What do you feel was The Face‘s most important contribution to pop culture?
Without Nick Logan’s decades-long contribution to design discourse, our present would look and feel very different
First off by insisting that coverage of what had, up until that point, been considered as ephemera in fact deserved quality treatment and professional values because it was important to vast swathes of mostly young people: glossy paper, decent repro, high standards of photography, innovative graphic design and the best journalism around. By doing so The Face then made a significant contribution to the wider culture. Soon fields such as advertising, cinema, broadcast and print media responded, as did the way fashion, music and design were visualised. Without Nick Logan’s decades-long contribution to design discourse, our present would look and feel very different.
How important was Neville Brody’s visual aesthetic at the time?
Very important in the period he was art director (1982-1987). Brody’s daring and technical invention provided the magazine with a visual language. This drew on the early 20th century European avant-garde art and design movements such as Constructivism and The Bauhaus but recast them, providing contemporary relevance and immediacy. In many respects Brody was responsible for an aspect of the look of the 1980s.
Buffalo, the new romantics and soccer fan casuals were all youth movements heavily covered by The Face. That aspiration for accessibility and creativity rather than high fashion consumerism was such a strength of the magazine, I think. Do you agree?
For sure. Logan’s journalistic impulse was as an egalitarian tastemaker, providing the best – in design, fashion, music – to the widest possible audience but never pandering to populism and – that very Mod thing – always staying one step ahead. There were times when the magazine was treading water – say in 1987 or so, when it failed to pick up on the coming of acid-house, but it soon corrected with what editor Sheryl Garratt called “the revenge of the suburbs” which celebrated provincial pride and inclusivity, sweaty hugs in fields rather than too-cool-for-school froideur behind the velvet rope of some Soho niterie. Kate from Croydon and Naomi from Streatham, not glamazons from Manhattan.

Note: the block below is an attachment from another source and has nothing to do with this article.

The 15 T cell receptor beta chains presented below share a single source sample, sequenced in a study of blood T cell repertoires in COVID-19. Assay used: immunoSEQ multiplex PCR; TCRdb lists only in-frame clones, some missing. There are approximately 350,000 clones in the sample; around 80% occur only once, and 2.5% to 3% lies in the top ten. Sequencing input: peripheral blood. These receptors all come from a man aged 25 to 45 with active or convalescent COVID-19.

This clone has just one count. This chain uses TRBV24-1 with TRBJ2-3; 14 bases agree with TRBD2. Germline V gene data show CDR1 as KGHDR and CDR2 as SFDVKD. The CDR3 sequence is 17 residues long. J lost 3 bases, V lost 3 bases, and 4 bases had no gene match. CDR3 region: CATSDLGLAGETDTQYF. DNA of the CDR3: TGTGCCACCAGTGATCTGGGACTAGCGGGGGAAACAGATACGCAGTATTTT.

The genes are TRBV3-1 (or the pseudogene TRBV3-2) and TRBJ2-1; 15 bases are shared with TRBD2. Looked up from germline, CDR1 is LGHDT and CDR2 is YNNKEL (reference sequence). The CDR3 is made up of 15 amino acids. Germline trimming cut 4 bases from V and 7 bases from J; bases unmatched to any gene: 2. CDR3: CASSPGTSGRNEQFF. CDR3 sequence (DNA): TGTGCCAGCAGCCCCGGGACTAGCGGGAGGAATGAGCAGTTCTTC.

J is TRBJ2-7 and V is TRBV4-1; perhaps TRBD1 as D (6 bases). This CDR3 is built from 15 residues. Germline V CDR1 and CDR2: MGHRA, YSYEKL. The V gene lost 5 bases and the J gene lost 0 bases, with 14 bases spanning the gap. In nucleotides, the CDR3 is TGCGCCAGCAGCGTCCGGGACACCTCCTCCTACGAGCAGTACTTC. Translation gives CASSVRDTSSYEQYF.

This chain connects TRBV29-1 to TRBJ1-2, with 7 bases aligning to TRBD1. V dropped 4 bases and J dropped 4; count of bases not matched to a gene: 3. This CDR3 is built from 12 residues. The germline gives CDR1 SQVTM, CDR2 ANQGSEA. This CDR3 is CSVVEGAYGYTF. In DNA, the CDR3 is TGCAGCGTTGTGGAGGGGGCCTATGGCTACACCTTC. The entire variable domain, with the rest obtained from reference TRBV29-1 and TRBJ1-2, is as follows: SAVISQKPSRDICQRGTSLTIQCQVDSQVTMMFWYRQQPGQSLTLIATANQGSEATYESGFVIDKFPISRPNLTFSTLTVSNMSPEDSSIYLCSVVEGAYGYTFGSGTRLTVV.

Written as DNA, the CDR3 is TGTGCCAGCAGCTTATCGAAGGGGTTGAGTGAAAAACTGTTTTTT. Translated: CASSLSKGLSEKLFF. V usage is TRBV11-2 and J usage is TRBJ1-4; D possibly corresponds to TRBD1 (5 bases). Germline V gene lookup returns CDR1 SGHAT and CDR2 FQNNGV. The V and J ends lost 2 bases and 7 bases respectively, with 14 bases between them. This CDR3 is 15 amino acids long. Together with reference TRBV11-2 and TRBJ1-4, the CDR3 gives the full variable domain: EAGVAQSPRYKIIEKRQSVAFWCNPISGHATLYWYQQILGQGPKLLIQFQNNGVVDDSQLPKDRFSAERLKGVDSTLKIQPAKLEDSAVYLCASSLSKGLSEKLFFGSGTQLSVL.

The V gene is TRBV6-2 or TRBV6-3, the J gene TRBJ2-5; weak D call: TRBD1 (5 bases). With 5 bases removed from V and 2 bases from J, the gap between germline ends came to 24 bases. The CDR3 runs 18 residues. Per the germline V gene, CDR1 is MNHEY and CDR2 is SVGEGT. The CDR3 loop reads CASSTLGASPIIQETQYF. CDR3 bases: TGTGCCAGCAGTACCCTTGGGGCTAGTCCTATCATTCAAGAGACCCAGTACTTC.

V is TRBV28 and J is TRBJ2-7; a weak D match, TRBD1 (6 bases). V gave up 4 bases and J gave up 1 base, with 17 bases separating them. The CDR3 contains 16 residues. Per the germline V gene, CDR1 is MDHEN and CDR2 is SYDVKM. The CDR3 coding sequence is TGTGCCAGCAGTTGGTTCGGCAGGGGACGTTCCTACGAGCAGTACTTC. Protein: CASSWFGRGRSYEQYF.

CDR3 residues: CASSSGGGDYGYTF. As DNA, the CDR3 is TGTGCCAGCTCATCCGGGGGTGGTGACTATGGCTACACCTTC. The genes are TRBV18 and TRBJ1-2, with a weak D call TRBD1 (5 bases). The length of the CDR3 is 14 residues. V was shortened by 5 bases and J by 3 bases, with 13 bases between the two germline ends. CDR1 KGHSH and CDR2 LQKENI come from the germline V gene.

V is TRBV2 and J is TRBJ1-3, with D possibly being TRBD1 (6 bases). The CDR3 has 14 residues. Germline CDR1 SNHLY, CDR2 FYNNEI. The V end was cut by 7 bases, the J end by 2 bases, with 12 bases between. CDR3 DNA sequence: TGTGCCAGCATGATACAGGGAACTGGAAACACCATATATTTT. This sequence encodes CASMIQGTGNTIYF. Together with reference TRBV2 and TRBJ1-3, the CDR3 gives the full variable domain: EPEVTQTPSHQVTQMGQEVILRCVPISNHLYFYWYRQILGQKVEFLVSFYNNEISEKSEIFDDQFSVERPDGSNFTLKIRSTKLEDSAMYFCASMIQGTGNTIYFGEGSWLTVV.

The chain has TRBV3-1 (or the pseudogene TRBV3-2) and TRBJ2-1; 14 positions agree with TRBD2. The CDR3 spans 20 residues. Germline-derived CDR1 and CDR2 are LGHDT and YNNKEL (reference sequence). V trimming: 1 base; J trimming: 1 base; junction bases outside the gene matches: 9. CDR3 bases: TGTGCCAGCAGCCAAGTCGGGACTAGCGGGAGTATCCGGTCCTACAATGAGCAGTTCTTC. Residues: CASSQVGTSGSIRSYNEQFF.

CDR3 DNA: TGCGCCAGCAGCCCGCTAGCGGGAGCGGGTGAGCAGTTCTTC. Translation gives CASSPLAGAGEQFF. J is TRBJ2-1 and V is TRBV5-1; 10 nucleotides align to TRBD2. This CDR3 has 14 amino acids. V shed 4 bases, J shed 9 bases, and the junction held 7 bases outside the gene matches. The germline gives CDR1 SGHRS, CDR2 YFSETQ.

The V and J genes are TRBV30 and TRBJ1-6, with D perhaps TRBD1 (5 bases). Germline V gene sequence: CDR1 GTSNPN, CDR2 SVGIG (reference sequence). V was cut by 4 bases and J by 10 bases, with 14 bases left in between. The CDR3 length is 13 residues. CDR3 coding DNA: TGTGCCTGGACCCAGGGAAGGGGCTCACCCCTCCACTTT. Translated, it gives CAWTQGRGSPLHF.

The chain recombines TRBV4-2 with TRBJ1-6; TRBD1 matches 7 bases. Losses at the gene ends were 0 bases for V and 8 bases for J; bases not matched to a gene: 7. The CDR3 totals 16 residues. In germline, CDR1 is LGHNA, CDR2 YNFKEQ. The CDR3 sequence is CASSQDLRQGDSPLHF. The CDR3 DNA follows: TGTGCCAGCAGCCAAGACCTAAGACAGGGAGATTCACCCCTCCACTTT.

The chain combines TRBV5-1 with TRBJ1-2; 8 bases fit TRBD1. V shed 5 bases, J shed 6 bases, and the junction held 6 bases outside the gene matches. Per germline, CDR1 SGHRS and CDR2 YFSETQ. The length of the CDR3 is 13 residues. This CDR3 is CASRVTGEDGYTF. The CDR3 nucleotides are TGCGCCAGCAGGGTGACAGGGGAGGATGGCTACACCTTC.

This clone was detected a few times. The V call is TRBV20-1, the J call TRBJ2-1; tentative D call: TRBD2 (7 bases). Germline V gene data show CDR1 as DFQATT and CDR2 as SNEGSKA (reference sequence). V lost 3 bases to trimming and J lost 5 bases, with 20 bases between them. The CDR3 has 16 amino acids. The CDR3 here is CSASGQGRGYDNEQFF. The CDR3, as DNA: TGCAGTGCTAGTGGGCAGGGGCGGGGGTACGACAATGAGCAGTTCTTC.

How important was the fact that The Face kept on top of politics as much as the latest music trends?
Very. Otherwise it would have been just another magazine. The Face was always oppositional, if sometimes not overtly; remember – for 17 of the magazine’s 19 years of publication by Logan, consecutive Conservative governments were in power.
From the first ‘Barometer’ Nick wrote in January 1981 – which mentioned, alongside the latest New Romantic styles, haircuts and clubs, the nuclear dread which followed the arrival of Cruise missiles – and Bob Elms’ 1982 ‘Hard Times’ piece discussing youth unemployment and Britain’s inner cities being flooded with cheap heroin, social awareness was an important part of the mix at The Face. This was consistent on Nick’s watch; the last issue before Logan sold up to EMAP (July 1999) may have had Natalie Portman on the cover in Star Wars garb, but it also contained a feature inside on the arrival of immigrants from Eastern Europe in Leicester and the social tensions arising from that.
Do you think it’s true to say that The Face is the only glossy magazine to have reflected the lives of working class youth?
Logan had been a working-class youth and remained true to his roots. So that’s correct. But the fact is that The Face was a beacon to anybody – regardless of class, colour, sexual orientation, gender – who was receptive to new ideas. To restrict it to one social strata – and one which had already become difficult to discern midway through the 1980s – is to do the widespread appeal and significance of the magazine an injustice.
Post-internet, is the physical, glossy magazine still relevant? Or, maybe a better question would be, do you think a magazine like The Face could be successful today?
It seems to me that print magazines including some content on vanguard ideas no longer make sense within a corporate structure – see Glamour dropping down to two issues a year, Rolling Stone up for sale, NME given away free as a “music paper” – without the vision, determination and chops of, say, Graydon Carter at Vanity Fair – and I’m heartbroken he’s leaving – or Emmanuelle Alt at Paris Vogue.
Time will tell in regard to Edward Enninful, but time was certainly up on the previous regime. See how testy their response has been; a sure sign of resting on their laurels for too long. It seems a positive move to me; Enninful comes from the i-D/The Face culture and if anyone can make British Vogue break out of its hidebound nature then it’s him.
But for sure the energy in magazine publishing now resides with the independent sector where niche activity and readership meets multi-platform flexibility. That’s why The Gentlewoman and Mushpit are making waves and between them have inspired a plethora of, mainly female-led, titles. I’ve met a fair few of the people behind this new wave, and The Face is a touchstone. It’s great to see that it is no longer a curio but a model for forward-thinking, independent-minded publishing. C